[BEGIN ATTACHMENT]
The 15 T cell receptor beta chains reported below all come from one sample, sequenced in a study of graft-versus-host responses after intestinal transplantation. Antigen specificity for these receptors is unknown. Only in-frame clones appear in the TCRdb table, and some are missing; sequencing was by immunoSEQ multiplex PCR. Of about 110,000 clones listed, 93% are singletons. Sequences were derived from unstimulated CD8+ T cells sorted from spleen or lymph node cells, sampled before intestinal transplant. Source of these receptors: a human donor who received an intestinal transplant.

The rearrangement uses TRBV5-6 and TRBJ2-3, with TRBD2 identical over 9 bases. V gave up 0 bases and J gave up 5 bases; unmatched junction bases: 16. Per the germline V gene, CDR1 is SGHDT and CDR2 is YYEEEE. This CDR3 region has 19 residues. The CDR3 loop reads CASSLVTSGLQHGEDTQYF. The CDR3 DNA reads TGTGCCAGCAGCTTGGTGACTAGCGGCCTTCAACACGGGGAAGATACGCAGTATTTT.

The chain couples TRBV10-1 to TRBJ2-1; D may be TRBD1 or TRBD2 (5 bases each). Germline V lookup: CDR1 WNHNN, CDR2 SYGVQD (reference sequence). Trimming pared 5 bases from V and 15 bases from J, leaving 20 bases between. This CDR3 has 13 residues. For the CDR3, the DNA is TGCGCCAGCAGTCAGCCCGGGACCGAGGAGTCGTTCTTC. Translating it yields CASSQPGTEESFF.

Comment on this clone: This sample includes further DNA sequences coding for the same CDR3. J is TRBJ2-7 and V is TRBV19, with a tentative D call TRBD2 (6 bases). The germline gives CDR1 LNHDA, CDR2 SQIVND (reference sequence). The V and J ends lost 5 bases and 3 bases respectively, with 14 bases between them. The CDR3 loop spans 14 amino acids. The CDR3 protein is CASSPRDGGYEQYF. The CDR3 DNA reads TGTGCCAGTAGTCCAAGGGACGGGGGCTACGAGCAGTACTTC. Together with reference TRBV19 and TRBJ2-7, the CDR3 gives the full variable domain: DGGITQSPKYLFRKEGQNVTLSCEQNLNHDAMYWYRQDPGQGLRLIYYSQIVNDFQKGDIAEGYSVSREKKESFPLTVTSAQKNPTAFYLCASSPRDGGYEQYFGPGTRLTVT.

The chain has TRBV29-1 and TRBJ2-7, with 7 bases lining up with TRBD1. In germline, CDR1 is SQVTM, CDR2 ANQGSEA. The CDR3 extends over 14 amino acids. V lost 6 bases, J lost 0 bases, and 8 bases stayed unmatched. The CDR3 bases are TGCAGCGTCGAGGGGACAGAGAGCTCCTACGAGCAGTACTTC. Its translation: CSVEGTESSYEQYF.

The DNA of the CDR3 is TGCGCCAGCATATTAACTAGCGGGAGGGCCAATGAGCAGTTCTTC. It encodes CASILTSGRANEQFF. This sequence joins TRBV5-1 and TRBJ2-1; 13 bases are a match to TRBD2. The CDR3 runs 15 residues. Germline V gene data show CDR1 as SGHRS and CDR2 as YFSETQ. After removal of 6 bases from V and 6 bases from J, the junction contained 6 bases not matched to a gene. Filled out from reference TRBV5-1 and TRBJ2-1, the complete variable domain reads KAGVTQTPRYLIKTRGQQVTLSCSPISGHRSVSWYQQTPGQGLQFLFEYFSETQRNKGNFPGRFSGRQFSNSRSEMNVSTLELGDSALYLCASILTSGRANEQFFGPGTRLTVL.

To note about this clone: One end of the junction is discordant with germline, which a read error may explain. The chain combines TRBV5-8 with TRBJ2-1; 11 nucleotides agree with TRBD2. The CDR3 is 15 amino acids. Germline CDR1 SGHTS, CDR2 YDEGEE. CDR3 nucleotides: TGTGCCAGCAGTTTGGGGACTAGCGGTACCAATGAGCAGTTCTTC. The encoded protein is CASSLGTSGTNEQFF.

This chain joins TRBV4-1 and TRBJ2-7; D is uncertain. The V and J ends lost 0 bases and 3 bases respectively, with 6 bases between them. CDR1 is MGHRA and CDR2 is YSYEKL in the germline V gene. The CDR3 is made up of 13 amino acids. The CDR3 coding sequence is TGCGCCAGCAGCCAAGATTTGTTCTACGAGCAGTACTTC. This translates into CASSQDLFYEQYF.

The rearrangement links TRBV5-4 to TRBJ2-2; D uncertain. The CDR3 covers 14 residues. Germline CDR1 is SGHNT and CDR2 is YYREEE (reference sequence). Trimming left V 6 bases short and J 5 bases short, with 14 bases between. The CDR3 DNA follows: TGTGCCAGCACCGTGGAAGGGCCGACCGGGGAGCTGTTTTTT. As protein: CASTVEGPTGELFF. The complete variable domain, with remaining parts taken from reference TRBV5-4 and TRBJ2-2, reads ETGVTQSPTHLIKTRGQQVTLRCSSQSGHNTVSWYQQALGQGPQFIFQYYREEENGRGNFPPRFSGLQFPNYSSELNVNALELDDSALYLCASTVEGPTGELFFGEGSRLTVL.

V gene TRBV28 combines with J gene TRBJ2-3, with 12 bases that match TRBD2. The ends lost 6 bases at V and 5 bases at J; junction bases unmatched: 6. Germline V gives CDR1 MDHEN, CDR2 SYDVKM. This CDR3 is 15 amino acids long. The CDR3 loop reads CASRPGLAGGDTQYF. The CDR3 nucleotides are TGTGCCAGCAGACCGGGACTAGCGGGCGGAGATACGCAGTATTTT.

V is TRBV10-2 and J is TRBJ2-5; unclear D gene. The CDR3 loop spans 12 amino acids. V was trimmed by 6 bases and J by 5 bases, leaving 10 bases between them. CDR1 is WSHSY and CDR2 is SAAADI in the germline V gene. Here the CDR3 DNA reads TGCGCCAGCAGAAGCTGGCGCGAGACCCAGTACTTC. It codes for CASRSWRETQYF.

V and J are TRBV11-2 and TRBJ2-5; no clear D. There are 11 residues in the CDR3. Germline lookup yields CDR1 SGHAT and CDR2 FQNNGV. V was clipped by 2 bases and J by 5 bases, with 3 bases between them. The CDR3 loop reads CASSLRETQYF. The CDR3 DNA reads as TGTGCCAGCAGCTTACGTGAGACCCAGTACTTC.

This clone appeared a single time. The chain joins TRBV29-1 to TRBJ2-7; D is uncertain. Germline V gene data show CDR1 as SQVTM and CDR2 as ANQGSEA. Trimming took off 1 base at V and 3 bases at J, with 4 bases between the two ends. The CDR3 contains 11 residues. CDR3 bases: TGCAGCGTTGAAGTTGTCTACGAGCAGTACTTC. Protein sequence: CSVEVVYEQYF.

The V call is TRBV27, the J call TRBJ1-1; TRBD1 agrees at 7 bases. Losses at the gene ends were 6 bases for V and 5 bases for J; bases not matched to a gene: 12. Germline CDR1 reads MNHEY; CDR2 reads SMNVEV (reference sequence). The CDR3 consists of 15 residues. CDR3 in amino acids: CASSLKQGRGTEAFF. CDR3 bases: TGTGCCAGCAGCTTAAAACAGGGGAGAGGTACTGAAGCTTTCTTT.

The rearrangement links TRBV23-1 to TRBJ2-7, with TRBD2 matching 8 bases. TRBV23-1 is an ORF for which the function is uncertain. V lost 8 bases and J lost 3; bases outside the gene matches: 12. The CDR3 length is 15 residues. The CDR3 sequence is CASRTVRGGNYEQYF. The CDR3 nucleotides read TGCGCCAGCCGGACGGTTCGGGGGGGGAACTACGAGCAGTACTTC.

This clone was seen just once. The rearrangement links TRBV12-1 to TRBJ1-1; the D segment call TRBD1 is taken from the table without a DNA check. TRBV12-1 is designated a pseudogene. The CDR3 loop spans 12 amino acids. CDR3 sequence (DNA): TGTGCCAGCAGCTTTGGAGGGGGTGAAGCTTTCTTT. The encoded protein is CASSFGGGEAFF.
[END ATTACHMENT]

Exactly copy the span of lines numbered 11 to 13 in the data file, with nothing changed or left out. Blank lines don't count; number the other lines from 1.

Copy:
V is TRBV10-2 and J is TRBJ2-5; unclear D gene. The CDR3 loop spans 12 amino acids. V was trimmed by 6 bases and J by 5 bases, leaving 10 bases between them. CDR1 is WSHSY and CDR2 is SAAADI in the germline V gene. Here the CDR3 DNA reads TGCGCCAGCAGAAGCTGGCGCGAGACCCAGTACTTC. It codes for CASRSWRETQYF.

V and J are TRBV11-2 and TRBJ2-5; no clear D. There are 11 residues in the CDR3. Germline lookup yields CDR1 SGHAT and CDR2 FQNNGV. V was clipped by 2 bases and J by 5 bases, with 3 bases between them. The CDR3 loop reads CASSLRETQYF. The CDR3 DNA reads as TGTGCCAGCAGCTTACGTGAGACCCAGTACTTC.

This clone appeared a single time. The chain joins TRBV29-1 to TRBJ2-7; D is uncertain. Germline V gene data show CDR1 as SQVTM and CDR2 as ANQGSEA. Trimming took off 1 base at V and 3 bases at J, with 4 bases between the two ends. The CDR3 contains 11 residues. CDR3 bases: TGCAGCGTTGAAGTTGTCTACGAGCAGTACTTC. Protein sequence: CSVEVVYEQYF.